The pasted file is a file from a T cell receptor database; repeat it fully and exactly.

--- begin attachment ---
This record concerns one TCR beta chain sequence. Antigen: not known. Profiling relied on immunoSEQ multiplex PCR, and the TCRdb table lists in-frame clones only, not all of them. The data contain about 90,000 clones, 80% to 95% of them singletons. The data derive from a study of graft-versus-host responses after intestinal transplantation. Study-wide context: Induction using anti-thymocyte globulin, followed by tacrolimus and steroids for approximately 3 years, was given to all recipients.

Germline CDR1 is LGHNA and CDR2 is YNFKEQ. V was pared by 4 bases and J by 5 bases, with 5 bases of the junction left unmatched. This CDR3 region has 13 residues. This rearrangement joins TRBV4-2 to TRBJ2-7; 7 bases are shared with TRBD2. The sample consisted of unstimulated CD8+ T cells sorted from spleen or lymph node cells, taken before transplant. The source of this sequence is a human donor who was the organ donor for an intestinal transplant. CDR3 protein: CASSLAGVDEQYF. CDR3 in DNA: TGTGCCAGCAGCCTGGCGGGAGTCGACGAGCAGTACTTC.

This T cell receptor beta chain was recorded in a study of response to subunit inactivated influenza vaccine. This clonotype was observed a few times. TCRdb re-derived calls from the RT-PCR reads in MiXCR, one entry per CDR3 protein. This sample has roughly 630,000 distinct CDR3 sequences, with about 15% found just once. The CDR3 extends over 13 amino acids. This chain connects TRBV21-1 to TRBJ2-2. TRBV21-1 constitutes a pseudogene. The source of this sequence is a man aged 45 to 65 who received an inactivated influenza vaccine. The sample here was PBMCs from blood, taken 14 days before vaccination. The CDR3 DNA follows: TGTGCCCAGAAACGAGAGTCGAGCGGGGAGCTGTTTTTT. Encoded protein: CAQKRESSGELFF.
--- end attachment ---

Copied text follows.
This record concerns one TCR beta chain sequence. Antigen: not known. Profiling relied on immunoSEQ multiplex PCR, and the TCRdb table lists in-frame clones only, not all of them. The data contain about 90,000 clones, 80% to 95% of them singletons. The data derive from a study of graft-versus-host responses after intestinal transplantation. Study-wide context: Induction using anti-thymocyte globulin, followed by tacrolimus and steroids for approximately 3 years, was given to all recipients.

Germline CDR1 is LGHNA and CDR2 is YNFKEQ. V was pared by 4 bases and J by 5 bases, with 5 bases of the junction left unmatched. This CDR3 region has 13 residues. This rearrangement joins TRBV4-2 to TRBJ2-7; 7 bases are shared with TRBD2. The sample consisted of unstimulated CD8+ T cells sorted from spleen or lymph node cells, taken before transplant. The source of this sequence is a human donor who was the organ donor for an intestinal transplant. CDR3 protein: CASSLAGVDEQYF. CDR3 in DNA: TGTGCCAGCAGCCTGGCGGGAGTCGACGAGCAGTACTTC.

This T cell receptor beta chain was recorded in a study of response to subunit inactivated influenza vaccine. This clonotype was observed a few times. TCRdb re-derived calls from the RT-PCR reads in MiXCR, one entry per CDR3 protein. This sample has roughly 630,000 distinct CDR3 sequences, with about 15% found just once. The CDR3 extends over 13 amino acids. This chain connects TRBV21-1 to TRBJ2-2. TRBV21-1 constitutes a pseudogene. The source of this sequence is a man aged 45 to 65 who received an inactivated influenza vaccine. The sample here was PBMCs from blood, taken 14 days before vaccination. The CDR3 DNA follows: TGTGCCCAGAAACGAGAGTCGAGCGGGGAGCTGTTTTTT. Encoded protein: CAQKRESSGELFF.